In my adult life, loss is hard. Separation is hard. Sudden changes and surprises are hard. I’ve discussed all these things in the hours and hours of therapy I’ve done. I feel a lot and my emotions can be overwhelming so I protect myself just that little bit more. Yet I have an almost unending well of empathy. I’m incredibly capable in a crisis. I’m the friend who isn’t afraid of your sadness, your grief, your anger or your physical pain. It doesn’t scare me when you share your turbulent emotions. I won’t shame you if you cry. I will be there for you while you feel even if it is ugly, as long as it is honest.

“Sometimes I think you just want to suffer”.

And I suppose I do; what of my sister do I have left other than a few trinkets, photos, memories and the feelings that surround her passing? Those feelings are all driven by the love I have for her, for the connection we shared. And if it is part of keeping her memory alive, then I will suffer. In some moments I will cry from deep loss. In others I’ll laugh and feel joy of our memories that I know are only accessible to me because I have swung to the other side of the pendulum – I don’t want to live in sadness, of course, so I don’t. I just visit when I need to. The only other option is to close my heart for good. And I could never do that.

The pain of loss, if we admit it, will shape us in the most extraordinary ways. If we sit with it, it will hurt, but we will grow. We will become more understanding of ourselves and others. We’ll be less likely to hurt another person because we are aware of the ways that we would rather not be hurt ourselves. We’ll become acquainted and comfortable with hard truths that would otherwise scare us. Or, at least I think this is what happened for me. And because I know the agony of having to accept that a person I love so deeply will never be near me again, I seek out love, laughter and meaning and reject carelessness and fear. Of course I’m not perfect. But life is too fucking short to deny the truth of what is inside of you.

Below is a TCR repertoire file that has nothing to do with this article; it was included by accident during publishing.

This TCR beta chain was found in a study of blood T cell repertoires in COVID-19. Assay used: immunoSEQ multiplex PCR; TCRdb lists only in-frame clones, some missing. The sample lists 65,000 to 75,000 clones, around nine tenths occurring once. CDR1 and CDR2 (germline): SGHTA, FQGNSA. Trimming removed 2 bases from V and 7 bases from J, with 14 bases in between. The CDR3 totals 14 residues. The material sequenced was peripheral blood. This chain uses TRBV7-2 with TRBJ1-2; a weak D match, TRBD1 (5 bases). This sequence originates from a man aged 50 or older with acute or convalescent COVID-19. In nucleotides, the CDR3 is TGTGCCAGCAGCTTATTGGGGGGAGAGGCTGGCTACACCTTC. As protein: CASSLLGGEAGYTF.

I don’t live my life anticipating the death of those I love or myself. But I know they will, I will, one day, die. So I love as much as I can, sometimes to my detriment, sometimes until there is more than enough evidence to support the idea that giving love to a certain person may amount to nothing but the act itself. But loving is never a mistake. And there are those people in my life who love me back with the same ferocity I extend to them. For them, I am grateful.

As to him, he’s no longer in my life. I know he didn’t mean to be cruel. He just didn’t understand. So, I’ll ask you to do what he didn’t: try. If you are fortunate enough to have never lost someone close to you, try and understand the impact of death on those who have experienced it. Yes, it is uncomfortable. But rather than pretend the discomfort away, or judge it, talk about it. Ask questions, bring it out into the open, don’t be afraid. Death is an undeniable part of life. We live in a culture where we hide and pretend about so much – vilifying the negative while glorifying the positive in hopes of ‘attracting’ what we imagine are better things instead of practicing empathy – for ourselves and others.

Sometimes, there is just pain. In some moments, there is nothing that can make it better. But choosing to be with someone right where they are in a moment, even if it hurts, is a brave and powerful gift. I won’t hide my pain because it is true – and because I know that it doesn’t last forever. But I believe honesty is the best policy, no matter how uncomfortable or ugly. Underneath my pain is the love I feel for my sister, who I remember and miss today – and always.